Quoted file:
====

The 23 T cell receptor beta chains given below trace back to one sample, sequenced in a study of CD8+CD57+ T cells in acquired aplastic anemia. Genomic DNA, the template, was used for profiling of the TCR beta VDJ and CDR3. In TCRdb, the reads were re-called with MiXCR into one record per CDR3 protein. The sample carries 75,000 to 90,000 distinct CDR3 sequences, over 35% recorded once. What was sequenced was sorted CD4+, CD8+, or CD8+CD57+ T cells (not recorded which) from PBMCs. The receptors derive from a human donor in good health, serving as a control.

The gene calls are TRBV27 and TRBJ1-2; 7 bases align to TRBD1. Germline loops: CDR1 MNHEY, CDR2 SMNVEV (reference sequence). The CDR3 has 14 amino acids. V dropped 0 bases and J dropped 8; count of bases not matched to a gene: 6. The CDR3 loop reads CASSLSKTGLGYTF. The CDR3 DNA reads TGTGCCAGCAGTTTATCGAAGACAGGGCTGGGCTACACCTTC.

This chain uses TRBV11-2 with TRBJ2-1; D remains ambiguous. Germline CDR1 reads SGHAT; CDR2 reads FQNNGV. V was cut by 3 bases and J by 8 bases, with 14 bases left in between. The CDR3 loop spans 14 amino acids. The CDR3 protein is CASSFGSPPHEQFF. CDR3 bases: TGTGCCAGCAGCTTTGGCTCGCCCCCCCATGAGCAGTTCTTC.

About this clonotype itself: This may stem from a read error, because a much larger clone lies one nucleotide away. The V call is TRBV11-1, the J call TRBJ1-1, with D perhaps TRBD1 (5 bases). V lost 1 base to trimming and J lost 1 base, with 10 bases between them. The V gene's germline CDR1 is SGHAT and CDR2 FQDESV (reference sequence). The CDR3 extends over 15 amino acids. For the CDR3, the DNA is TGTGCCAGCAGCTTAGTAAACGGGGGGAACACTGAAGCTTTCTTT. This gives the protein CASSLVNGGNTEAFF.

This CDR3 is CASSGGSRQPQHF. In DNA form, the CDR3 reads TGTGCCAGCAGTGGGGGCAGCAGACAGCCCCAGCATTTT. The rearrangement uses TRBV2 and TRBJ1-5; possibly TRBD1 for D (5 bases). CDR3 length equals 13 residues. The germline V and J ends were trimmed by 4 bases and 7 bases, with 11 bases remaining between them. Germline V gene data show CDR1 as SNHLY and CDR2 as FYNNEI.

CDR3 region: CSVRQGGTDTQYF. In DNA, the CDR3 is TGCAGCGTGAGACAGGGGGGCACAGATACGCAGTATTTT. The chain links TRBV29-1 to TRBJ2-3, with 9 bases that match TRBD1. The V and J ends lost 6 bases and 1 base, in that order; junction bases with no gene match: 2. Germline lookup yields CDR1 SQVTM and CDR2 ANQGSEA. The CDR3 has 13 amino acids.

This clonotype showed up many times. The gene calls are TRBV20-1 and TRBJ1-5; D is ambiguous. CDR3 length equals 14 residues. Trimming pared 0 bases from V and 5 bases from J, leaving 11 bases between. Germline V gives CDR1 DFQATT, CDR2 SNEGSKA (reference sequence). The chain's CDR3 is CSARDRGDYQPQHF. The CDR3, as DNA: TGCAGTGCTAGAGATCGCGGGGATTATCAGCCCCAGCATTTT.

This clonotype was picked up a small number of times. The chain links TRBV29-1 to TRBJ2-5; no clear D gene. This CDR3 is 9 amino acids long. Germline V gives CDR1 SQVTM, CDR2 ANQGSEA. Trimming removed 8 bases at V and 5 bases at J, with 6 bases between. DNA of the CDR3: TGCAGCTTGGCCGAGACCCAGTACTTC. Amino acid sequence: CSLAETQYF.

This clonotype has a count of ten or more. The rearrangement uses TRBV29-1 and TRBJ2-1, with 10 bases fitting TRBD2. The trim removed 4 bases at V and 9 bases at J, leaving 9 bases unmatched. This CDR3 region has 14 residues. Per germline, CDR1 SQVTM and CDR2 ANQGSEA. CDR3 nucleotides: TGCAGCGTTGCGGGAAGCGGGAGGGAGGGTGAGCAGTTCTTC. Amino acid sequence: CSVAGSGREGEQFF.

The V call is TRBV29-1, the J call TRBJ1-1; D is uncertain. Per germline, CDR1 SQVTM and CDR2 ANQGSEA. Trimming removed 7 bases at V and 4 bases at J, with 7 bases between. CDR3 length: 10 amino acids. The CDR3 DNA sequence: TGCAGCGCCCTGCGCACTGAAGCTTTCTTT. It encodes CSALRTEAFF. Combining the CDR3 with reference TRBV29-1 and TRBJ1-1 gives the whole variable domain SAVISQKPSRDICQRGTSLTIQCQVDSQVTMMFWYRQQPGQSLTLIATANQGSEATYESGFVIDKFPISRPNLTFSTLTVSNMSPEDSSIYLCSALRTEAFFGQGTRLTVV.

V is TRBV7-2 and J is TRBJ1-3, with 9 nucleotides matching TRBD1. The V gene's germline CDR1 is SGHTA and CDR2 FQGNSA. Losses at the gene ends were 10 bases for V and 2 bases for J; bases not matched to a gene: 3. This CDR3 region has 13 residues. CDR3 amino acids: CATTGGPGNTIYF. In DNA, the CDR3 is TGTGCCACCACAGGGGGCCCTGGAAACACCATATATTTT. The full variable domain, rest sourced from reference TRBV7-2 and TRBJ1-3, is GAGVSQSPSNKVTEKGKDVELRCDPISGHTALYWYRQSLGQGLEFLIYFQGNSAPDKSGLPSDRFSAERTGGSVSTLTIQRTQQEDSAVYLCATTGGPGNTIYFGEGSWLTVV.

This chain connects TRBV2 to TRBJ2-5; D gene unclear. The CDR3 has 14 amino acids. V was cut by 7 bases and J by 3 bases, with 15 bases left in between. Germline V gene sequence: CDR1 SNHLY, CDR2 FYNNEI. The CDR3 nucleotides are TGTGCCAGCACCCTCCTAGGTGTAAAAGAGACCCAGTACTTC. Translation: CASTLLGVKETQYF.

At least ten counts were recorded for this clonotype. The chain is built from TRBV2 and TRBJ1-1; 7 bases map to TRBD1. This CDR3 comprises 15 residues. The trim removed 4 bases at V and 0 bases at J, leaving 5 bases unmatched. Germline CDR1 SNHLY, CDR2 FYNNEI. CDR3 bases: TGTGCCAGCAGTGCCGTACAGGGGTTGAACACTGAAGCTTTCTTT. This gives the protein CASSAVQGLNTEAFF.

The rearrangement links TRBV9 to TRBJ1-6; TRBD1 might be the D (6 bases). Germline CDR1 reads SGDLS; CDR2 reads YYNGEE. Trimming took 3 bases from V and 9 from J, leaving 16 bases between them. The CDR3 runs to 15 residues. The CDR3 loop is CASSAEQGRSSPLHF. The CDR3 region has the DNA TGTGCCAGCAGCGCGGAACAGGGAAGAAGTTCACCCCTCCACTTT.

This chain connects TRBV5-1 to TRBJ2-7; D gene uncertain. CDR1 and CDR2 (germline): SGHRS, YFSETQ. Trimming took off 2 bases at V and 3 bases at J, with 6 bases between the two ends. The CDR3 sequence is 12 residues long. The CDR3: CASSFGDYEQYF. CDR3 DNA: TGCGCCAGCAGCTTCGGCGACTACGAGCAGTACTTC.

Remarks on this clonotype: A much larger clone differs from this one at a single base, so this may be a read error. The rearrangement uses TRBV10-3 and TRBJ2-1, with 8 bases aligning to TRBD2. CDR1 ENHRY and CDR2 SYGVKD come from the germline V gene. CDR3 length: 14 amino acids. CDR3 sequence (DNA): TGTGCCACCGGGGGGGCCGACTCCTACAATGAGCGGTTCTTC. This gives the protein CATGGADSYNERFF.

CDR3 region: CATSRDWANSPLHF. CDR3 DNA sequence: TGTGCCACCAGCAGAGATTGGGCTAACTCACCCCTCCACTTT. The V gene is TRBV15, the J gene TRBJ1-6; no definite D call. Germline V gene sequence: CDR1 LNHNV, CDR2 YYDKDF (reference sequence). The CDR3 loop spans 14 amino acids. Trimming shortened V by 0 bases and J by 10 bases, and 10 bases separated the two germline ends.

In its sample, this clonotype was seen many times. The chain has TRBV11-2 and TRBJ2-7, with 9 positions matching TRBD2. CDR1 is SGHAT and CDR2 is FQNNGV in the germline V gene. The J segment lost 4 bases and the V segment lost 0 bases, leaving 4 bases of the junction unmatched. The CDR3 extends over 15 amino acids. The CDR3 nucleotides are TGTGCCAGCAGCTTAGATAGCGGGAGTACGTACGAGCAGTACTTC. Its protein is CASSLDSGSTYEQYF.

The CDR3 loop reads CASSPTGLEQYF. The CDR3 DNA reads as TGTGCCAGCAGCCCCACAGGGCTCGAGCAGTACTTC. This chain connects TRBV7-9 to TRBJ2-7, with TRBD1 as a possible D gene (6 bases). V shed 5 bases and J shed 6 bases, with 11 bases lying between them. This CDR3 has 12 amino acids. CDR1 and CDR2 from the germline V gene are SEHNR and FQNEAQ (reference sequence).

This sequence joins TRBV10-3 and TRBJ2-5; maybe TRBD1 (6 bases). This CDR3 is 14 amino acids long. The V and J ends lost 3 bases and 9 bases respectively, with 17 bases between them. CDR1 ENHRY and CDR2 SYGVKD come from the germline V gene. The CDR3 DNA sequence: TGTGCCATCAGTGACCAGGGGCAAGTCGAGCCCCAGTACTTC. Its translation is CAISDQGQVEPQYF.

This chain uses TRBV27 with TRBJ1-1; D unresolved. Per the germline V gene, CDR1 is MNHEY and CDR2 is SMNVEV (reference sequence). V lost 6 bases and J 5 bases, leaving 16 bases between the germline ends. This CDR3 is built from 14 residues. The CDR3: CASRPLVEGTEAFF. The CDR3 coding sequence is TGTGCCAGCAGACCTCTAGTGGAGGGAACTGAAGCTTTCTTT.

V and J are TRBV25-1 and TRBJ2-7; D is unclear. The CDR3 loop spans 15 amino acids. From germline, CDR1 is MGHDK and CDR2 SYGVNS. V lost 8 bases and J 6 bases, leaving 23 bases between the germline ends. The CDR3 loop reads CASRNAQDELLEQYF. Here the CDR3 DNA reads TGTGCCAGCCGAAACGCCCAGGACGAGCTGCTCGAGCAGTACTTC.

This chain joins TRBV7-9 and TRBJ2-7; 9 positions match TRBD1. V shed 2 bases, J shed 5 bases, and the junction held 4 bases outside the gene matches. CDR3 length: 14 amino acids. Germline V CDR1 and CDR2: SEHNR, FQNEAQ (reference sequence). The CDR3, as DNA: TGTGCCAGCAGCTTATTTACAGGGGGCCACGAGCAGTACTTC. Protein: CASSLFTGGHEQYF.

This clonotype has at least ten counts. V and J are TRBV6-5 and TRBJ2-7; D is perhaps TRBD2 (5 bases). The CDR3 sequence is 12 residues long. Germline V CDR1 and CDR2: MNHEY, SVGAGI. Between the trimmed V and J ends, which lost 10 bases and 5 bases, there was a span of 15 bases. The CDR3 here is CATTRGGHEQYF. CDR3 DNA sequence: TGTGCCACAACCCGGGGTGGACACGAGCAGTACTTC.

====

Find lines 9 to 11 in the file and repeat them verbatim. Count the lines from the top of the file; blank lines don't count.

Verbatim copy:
This clonotype has a count of ten or more. The rearrangement uses TRBV29-1 and TRBJ2-1, with 10 bases fitting TRBD2. The trim removed 4 bases at V and 9 bases at J, leaving 9 bases unmatched. This CDR3 region has 14 residues. Per germline, CDR1 SQVTM and CDR2 ANQGSEA. CDR3 nucleotides: TGCAGCGTTGCGGGAAGCGGGAGGGAGGGTGAGCAGTTCTTC. Amino acid sequence: CSVAGSGREGEQFF.

The V call is TRBV29-1, the J call TRBJ1-1; D is uncertain. Per germline, CDR1 SQVTM and CDR2 ANQGSEA. Trimming removed 7 bases at V and 4 bases at J, with 7 bases between. CDR3 length: 10 amino acids. The CDR3 DNA sequence: TGCAGCGCCCTGCGCACTGAAGCTTTCTTT. It encodes CSALRTEAFF. Combining the CDR3 with reference TRBV29-1 and TRBJ1-1 gives the whole variable domain SAVISQKPSRDICQRGTSLTIQCQVDSQVTMMFWYRQQPGQSLTLIATANQGSEATYESGFVIDKFPISRPNLTFSTLTVSNMSPEDSSIYLCSALRTEAFFGQGTRLTVV.

V is TRBV7-2 and J is TRBJ1-3, with 9 nucleotides matching TRBD1. The V gene's germline CDR1 is SGHTA and CDR2 FQGNSA. Losses at the gene ends were 10 bases for V and 2 bases for J; bases not matched to a gene: 3. This CDR3 region has 13 residues. CDR3 amino acids: CATTGGPGNTIYF. In DNA, the CDR3 is TGTGCCACCACAGGGGGCCCTGGAAACACCATATATTTT. The full variable domain, rest sourced from reference TRBV7-2 and TRBJ1-3, is GAGVSQSPSNKVTEKGKDVELRCDPISGHTALYWYRQSLGQGLEFLIYFQGNSAPDKSGLPSDRFSAERTGGSVSTLTIQRTQQEDSAVYLCATTGGPGNTIYFGEGSWLTVV.